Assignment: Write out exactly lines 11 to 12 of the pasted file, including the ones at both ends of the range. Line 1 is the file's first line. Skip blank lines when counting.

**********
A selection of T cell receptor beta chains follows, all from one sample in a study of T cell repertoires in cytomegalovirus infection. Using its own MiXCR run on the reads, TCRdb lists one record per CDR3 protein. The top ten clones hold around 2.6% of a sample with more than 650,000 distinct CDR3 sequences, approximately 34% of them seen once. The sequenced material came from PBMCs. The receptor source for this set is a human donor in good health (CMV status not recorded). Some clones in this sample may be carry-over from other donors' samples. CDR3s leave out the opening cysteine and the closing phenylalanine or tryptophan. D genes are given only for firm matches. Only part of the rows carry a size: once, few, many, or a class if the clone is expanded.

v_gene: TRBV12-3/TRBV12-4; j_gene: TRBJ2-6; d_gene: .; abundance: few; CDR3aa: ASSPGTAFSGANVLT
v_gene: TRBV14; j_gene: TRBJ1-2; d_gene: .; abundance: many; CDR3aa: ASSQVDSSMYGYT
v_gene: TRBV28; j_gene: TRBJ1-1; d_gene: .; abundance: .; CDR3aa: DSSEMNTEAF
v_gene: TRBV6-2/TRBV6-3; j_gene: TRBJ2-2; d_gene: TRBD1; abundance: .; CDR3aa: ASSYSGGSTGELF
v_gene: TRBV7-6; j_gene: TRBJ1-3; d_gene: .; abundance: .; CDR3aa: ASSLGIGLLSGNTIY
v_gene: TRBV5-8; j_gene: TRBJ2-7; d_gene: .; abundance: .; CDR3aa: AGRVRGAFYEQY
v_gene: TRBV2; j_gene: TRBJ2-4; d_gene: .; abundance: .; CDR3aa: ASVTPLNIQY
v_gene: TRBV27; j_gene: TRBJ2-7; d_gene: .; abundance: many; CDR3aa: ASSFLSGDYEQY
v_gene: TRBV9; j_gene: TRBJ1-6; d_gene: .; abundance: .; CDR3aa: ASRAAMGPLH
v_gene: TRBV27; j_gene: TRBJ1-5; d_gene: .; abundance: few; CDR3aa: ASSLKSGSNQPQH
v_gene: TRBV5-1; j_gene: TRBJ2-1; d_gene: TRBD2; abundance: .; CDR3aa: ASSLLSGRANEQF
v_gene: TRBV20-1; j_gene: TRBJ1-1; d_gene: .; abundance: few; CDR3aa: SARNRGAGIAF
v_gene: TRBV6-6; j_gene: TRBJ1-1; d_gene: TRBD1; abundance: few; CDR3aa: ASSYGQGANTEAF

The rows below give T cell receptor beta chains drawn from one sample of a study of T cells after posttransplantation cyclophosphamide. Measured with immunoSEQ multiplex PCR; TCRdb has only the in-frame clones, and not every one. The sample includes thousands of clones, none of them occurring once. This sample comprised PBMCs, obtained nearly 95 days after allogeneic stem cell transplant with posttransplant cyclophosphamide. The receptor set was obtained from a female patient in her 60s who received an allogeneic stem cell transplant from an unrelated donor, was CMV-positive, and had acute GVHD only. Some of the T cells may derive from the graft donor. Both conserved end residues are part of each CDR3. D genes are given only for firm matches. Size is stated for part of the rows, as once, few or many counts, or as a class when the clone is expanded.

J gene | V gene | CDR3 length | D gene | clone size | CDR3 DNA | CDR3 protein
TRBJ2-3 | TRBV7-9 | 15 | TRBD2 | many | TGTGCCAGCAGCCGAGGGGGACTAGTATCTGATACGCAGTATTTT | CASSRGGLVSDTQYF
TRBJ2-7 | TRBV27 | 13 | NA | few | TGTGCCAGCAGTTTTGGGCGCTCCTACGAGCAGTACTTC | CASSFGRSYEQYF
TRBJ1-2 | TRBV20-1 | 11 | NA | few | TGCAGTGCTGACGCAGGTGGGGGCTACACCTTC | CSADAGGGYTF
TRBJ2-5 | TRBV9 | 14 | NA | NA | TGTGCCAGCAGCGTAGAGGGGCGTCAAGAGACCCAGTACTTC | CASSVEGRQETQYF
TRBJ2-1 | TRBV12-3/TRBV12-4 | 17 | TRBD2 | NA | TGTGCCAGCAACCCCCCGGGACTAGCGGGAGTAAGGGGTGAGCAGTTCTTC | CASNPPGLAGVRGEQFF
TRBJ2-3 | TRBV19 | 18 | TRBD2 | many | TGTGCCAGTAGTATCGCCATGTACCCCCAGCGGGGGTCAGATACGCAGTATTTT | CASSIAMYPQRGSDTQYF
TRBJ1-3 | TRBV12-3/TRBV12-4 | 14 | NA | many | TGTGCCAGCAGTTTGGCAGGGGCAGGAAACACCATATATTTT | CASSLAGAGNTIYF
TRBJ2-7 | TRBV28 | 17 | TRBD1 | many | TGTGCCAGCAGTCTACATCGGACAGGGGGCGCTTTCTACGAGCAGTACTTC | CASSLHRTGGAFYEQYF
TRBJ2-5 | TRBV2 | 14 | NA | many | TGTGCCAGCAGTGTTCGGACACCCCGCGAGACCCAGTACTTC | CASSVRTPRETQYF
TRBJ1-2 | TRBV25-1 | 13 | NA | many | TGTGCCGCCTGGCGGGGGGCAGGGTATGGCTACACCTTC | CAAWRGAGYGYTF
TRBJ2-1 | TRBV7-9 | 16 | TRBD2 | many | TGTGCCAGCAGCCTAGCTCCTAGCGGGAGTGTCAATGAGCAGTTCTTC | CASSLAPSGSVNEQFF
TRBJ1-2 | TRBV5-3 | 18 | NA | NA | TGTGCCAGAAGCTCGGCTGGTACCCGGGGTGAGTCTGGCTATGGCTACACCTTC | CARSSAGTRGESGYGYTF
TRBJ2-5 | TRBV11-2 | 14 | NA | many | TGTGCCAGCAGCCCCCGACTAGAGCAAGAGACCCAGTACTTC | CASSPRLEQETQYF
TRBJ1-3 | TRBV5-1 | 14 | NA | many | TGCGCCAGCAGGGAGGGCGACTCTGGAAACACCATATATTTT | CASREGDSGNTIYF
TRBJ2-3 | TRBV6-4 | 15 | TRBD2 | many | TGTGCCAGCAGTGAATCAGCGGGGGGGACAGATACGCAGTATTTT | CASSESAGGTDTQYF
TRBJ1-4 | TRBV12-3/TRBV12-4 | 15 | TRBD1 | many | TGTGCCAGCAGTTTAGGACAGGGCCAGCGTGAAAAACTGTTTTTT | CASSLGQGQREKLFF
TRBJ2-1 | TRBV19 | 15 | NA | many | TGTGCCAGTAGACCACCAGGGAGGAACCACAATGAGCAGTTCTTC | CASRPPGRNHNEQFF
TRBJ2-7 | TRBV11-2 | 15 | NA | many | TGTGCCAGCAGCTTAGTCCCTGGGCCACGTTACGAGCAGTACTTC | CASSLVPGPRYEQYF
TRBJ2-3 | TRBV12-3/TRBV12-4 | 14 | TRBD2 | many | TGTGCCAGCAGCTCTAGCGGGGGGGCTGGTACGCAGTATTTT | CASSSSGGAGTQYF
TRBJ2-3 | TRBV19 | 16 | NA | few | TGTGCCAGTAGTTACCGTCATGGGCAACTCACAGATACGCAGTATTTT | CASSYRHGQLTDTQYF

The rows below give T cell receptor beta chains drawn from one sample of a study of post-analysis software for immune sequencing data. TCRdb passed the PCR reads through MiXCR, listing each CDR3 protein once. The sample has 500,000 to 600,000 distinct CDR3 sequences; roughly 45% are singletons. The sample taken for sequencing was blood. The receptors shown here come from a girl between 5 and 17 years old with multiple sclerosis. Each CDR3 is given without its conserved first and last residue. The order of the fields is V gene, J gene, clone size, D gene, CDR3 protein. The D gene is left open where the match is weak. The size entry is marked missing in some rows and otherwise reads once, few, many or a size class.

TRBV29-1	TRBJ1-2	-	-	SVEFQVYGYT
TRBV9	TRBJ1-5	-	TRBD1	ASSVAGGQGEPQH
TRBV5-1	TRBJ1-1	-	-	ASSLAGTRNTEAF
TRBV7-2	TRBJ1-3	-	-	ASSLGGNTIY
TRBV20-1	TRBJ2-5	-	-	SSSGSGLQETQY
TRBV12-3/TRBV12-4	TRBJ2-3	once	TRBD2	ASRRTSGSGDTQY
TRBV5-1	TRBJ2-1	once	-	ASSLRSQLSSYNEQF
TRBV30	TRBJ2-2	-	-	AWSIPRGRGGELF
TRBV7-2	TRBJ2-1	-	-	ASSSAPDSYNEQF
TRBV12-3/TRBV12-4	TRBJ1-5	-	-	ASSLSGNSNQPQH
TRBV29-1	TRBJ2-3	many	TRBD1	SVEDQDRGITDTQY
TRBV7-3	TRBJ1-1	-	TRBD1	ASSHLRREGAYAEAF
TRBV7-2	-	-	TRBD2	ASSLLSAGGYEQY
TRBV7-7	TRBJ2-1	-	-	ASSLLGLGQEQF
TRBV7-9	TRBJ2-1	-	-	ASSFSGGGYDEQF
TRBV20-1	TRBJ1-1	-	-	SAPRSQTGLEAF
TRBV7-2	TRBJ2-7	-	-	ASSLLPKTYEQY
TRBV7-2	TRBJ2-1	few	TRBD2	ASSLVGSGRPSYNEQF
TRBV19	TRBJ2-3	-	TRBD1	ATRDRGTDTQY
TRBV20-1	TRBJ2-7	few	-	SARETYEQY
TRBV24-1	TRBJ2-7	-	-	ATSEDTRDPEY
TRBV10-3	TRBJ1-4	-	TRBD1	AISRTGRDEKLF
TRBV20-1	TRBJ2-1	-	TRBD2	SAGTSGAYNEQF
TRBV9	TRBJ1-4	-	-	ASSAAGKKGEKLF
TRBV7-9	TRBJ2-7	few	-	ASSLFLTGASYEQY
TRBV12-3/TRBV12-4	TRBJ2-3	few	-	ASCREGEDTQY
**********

v_gene: TRBV27; j_gene: TRBJ1-5; d_gene: .; abundance: few; CDR3aa: ASSLKSGSNQPQH
v_gene: TRBV5-1; j_gene: TRBJ2-1; d_gene: TRBD2; abundance: .; CDR3aa: ASSLLSGRANEQF